A 127km stretch of road plagued by heavy logging traffic becomes part of Northland's 750km State Highway network today - which could make it easier to improve safety on the stretch.

The New Zealand Transport Agency is the new administrator of the route, which runs from Kaikohe to Marsden Pt providing access between about 50,000ha of production forest and North Port.

NZTA had said the speed limit on the mostly-80km/h and 100km/h route would remain the same for the time being despite those living there asking for change.

But the chairman of the Northland Regional Transport committee, Northland regional councillor John Bain, said councils would listen to resident concerns and advocate on their behalf to the NZTA.

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The road was formerly the responsibility of Far North and Whangarei ratepayers and would be dubbed State Highway 15, comprising Te Pua, Mangakahia, Otaika Valley and Loop roads. It then met SH1 for about 20km south before linking up with the existing SH15A out to the port.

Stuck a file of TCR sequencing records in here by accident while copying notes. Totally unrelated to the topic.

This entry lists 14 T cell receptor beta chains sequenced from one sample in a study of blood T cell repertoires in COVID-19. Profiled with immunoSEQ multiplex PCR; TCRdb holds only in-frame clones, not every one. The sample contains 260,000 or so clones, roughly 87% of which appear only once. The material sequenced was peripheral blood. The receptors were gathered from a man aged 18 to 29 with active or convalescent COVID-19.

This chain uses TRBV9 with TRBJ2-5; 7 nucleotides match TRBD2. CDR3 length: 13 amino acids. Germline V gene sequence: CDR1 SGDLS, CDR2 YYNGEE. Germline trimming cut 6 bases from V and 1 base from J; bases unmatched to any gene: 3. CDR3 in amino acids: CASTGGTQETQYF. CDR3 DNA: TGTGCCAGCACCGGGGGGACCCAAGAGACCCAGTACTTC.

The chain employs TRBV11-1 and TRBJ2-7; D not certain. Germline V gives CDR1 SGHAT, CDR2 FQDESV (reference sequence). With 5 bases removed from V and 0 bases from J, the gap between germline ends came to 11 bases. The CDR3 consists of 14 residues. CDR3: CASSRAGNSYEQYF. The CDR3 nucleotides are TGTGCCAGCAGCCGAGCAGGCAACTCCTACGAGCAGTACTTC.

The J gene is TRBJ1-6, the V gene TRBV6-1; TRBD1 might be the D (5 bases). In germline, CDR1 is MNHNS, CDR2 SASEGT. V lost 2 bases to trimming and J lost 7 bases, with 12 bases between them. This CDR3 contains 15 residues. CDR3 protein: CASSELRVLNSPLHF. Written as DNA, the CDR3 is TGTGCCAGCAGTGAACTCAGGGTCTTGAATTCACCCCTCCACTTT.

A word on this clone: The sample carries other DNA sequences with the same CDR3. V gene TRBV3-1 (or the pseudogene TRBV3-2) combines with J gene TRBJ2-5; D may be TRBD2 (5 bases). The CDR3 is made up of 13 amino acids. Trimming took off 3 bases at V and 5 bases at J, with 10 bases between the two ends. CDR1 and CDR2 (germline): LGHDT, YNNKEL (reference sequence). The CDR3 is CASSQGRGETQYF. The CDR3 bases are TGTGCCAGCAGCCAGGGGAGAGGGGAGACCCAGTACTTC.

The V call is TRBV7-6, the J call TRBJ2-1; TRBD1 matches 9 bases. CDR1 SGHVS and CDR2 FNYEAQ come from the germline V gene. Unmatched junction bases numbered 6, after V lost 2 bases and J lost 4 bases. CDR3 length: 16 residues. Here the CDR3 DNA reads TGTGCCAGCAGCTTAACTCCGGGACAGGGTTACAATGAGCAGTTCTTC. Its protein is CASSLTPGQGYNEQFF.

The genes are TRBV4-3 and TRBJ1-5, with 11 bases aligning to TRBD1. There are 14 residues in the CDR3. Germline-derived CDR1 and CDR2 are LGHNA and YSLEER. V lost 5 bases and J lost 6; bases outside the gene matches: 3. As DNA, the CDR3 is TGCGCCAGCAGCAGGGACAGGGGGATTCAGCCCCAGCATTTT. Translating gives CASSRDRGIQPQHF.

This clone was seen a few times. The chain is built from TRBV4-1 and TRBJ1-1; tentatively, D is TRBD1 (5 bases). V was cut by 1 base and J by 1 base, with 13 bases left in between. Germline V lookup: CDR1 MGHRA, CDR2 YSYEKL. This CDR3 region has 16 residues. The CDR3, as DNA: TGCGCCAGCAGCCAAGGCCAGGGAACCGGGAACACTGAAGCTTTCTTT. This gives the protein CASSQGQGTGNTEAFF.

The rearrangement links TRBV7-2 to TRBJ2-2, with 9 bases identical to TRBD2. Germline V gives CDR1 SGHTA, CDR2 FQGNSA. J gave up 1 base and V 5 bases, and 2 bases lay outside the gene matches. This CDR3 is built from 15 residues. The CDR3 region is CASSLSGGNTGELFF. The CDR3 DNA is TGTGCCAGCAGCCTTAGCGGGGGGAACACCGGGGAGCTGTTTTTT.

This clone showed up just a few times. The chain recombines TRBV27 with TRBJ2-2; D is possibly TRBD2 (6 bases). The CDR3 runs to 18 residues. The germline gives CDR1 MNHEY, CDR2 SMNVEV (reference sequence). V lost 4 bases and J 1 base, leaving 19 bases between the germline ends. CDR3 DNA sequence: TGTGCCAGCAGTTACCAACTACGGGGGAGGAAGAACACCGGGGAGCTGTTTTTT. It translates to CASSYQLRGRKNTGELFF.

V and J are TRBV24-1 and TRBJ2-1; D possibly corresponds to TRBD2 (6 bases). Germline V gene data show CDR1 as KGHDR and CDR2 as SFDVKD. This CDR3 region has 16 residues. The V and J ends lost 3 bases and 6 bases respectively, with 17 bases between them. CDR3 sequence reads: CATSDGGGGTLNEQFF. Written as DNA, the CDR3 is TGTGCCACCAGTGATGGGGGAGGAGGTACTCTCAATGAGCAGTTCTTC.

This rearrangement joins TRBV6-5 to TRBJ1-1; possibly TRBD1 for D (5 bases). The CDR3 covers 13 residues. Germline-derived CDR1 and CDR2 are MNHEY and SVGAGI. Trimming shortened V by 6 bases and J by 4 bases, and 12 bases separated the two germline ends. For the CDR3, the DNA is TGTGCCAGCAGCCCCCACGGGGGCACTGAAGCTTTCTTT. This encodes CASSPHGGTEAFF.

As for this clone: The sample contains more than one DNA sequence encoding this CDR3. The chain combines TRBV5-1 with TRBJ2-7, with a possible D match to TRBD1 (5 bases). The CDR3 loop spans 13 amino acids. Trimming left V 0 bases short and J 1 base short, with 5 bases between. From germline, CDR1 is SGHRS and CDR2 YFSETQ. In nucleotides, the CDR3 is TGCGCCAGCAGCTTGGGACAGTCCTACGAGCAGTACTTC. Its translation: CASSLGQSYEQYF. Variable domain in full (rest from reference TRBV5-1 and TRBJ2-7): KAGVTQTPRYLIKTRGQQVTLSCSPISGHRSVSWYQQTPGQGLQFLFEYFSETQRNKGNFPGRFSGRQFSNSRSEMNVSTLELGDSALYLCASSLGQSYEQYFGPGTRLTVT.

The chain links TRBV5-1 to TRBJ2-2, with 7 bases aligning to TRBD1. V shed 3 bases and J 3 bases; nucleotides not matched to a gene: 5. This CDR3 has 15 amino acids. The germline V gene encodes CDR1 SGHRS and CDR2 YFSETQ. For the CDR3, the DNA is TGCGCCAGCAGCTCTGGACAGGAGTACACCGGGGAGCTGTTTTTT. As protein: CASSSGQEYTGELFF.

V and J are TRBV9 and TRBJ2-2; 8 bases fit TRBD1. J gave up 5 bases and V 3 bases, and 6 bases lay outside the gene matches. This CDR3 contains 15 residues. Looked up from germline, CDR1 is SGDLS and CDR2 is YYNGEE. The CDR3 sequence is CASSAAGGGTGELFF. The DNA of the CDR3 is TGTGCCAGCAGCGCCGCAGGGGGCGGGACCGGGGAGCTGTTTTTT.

Cr Bain said the NZTA would likely have greater capacity to make improvements to SH15, the subject of a recent emergency community meeting where residents clamoured for a speed limit reduction.

"It's a complicated process to have a speed limit reduced," Cr Bain said.

"But there will be some changes in regards to safety and we're in discussions [with NZTA] all the time."

In May, more than 150 Otaika Valley Rd and Mangakahia Rd residents gathered at a meeting after a spate of trucks rolling over in the region, two of which happened on Otaika Valley Rd. They shared stories of what it was like living on the busy logging route, which serviced about 25 per cent of Northland's production forests, citing noise and safety concerns.

Cr Bain said the handover was "extremely good news" and an outcome the councils had lobbied for for years.

The route would be a "boon" to for the region's economic development, he said.

"We want to see the port developed, and we've got people continually asking about putting more industry in there."

The NZTA would now provide all funding for the operation and maintenance of SH15, meaning it now managed about 877km of road in Northland. Northland councils were responsible for about 5800km of local roads.